In the North Sea, as elsewhere, much of the current oil and gas infrastructure has been in place for several decades. It is now at, or nearing the end of, its operational life, such that it will soon require decommissioning29,30. The North Sea is currently covered by legislation which states that (with some exceptions) ‘the dumping, and leaving wholly or partly in place, of disused offshore installations with the maritime area is prohibited’31,32, and so decommissioning will involve the complete removal of these installations and associated infrastructure. As well as the large financial costs associated with the break-down and removal of these structures, there will also be potentially significant environmental impacts of the decommissioning process, through seabed disturbance33,34, potential contamination risk33,35,36, and indeed, through the removal of the habitat and opportunities afforded to the local flora and fauna by the structures’ physical presence37.
This has led to renewed interest in studying the ecological and environmental impacts of these structures. For regulators to make informed decisions about decommissioning options, more information is needed about the roles played by these structures within the North Sea ecosystem, and the potential impacts of their decommissioning and removal. To this end, many environmental studies have looked to describe or investigate the biology and ecology of these systems, with many more currently underway (e.g. INSITE, www.insitenorthsea.org). However, one thing that is rarely considered, or can be limiting to the broad utility of a study’s findings, is the selection of a representative sample of structures at which to collect data.
With such a large number of offshore oil and gas assets in the North Sea, it is practically (and, normally, financially) impossible to conduct in-depth sampling at all locations, e.g. sampling at every single surface piercing platform throughout the region. The environmental interactions and ecological impacts of two different structures may be vastly different, however, due to differences in their physical shape, size and design. As such, it may be impossible to extrapolate the findings of a study conducted on only a small number of a single type of platform, to other platform types and locations, and so the conclusions may not be useful when considering ecosystem-wide management planning.
To enhance the applicability of the findings of such studies, ensuring efficient use of the limited funding available (by eliminating the need to repeat the work for a different type of structure), it is essential that a representative sample of structures is selected. Alternatively, if a subsample has already been selected and surveyed, it is important to understand how representative the subsample is of the wider population, so that any limitations of the conclusions can be acknowledged.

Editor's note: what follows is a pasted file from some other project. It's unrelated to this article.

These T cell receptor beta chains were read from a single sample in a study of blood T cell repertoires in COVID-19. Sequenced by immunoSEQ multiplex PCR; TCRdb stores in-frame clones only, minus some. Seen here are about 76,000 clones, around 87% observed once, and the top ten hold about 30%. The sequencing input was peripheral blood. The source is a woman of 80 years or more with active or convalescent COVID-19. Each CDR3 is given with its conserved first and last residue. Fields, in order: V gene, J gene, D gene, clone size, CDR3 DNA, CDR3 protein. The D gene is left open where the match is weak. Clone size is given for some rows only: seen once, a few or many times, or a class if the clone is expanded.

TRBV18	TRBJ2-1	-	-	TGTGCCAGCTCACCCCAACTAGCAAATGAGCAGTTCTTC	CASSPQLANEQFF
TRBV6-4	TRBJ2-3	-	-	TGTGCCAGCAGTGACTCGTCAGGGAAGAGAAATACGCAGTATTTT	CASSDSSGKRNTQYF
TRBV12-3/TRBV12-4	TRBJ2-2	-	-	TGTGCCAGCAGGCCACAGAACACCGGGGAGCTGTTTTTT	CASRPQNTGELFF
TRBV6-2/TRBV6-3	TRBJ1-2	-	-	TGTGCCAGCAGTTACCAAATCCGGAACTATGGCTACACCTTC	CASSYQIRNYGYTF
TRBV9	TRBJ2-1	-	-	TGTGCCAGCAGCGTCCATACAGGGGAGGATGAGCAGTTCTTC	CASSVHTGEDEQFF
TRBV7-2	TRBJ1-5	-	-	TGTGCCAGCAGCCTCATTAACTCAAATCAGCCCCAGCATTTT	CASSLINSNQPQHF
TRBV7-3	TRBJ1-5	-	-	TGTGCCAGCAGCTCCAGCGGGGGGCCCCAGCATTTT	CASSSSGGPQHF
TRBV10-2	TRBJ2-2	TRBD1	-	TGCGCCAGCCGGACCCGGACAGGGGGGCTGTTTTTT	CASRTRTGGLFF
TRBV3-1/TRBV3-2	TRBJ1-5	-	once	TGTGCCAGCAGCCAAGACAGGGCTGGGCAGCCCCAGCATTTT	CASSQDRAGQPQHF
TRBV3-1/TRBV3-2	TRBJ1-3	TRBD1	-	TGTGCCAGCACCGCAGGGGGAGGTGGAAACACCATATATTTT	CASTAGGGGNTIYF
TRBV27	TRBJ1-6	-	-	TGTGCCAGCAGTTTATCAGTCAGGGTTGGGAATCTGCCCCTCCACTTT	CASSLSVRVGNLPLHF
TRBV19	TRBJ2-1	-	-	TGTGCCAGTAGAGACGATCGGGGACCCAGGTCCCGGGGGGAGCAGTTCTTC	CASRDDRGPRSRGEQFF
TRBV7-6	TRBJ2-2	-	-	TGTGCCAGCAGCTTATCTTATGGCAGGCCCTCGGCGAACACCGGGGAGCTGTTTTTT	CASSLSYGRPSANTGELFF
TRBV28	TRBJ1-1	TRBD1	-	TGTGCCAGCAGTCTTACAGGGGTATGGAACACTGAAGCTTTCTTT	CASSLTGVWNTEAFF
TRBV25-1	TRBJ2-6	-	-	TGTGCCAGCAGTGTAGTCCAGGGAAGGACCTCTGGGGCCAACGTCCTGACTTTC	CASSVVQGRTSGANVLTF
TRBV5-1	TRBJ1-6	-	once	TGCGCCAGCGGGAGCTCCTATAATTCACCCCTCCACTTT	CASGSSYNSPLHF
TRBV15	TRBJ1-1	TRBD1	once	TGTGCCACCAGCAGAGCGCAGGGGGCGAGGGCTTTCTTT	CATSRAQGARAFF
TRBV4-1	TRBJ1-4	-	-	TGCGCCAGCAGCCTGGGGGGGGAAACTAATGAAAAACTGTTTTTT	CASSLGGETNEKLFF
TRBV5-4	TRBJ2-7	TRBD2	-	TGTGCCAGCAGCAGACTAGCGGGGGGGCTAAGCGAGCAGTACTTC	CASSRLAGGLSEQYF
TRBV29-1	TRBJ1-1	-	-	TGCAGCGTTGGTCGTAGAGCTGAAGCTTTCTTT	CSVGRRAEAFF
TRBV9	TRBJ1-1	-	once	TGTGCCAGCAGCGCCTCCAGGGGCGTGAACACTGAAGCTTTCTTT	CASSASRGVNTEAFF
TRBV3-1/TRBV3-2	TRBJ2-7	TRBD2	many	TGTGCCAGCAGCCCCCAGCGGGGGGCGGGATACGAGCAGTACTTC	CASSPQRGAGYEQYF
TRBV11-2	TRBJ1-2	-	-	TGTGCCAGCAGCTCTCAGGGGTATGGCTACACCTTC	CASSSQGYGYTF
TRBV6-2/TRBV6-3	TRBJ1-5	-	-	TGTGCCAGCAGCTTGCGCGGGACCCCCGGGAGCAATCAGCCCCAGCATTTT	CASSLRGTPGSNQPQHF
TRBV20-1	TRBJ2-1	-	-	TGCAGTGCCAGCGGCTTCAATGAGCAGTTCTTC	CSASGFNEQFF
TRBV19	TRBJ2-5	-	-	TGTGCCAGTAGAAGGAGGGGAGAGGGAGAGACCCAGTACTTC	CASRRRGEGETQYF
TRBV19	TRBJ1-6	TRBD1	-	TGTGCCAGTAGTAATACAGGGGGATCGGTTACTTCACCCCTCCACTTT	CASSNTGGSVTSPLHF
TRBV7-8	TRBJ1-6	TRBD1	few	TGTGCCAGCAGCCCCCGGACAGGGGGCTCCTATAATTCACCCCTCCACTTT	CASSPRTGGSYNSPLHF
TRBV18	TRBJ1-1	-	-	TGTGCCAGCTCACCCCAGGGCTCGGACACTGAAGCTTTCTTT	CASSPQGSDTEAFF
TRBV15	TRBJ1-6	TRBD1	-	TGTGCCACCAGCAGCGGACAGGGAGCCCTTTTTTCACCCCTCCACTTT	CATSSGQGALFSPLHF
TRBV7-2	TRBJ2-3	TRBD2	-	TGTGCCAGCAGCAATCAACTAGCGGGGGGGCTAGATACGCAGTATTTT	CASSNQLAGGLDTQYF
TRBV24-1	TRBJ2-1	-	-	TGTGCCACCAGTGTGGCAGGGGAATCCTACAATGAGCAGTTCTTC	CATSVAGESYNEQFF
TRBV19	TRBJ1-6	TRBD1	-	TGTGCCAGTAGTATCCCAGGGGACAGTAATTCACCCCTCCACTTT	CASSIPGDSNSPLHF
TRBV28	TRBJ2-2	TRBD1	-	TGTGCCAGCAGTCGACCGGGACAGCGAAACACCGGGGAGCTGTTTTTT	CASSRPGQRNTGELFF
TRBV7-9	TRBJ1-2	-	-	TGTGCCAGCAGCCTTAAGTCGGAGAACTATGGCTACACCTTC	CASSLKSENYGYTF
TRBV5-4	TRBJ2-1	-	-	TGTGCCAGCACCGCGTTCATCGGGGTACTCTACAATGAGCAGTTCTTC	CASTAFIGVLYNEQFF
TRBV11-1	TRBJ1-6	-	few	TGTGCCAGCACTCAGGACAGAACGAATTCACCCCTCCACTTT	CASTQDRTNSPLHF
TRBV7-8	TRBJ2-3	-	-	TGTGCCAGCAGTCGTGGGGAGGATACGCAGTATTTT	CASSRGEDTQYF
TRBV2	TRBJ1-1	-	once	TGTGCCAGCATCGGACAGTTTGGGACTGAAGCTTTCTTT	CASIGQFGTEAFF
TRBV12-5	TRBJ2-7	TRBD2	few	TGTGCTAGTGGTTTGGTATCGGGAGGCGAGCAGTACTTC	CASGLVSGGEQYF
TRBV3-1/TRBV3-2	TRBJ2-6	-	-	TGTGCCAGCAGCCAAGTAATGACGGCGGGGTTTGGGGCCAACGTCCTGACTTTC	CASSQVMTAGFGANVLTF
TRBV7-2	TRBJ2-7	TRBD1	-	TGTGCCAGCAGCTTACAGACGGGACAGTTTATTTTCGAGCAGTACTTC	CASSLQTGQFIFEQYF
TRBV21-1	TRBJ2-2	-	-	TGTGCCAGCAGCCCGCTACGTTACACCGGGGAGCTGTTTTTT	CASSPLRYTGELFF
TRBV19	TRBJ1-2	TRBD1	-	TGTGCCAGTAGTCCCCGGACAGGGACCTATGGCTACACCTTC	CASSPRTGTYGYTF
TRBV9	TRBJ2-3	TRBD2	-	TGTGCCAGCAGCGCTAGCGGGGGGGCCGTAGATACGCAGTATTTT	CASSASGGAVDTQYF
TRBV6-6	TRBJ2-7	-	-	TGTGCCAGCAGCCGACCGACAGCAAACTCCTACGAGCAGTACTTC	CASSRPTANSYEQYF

To a) select a representative subsample before data collection or b) assess the representativeness of a previously selected subsample from the population of North Sea oil and gas platforms, a formal typology is required, whereby platforms are classified into clusters based on common characteristics. This will mean that, based on the relevant variables selected on which to base the clustering, variability within clusters is much lower than variability between clusters. The relative split of the population between clusters can then be used to either select a representative sample, or to assess the representativeness of a previously selected sample.
To create a formal typology, a comprehensive list of the items to be clustered [platforms in this case] is required, along with the corresponding complete dataset of variables on which the clustering will be based. Here, the OSPAR inventory of offshore installations38 was used for both the list of the ‘population’ of offshore platforms (n = 552) and the variables of interest to be used for the clustering. The variables selected were: hydrocarbon product, platform type, operational status, and substructure weight. Other variables were considered (e.g. water depth, whether the platform is manned or unmanned, latitude and longitude, and produced water disposal method), but were not included for reasons given later, see “Discussion”).
These variables include both categorical and continuous data, and so it was necessary to select a clustering methodology that performs effectively with mixed datasets. Partitioning around medoids39 (PAM) has previously been used for clustering with mixed categorical and continuous data, for a wide variety of applications, including, for example, identifying the psychological effects of COVID-1940, clustering fishing vessels into discrete fleets41, grouping Indonesian districts for priority for intervention to address stunting42, grouping estuaries by a range of biotic and abiotic factors43, grouping similar patients presenting with back pain44, and identifying different fishing tactics from catch composition45 among others46,47,48.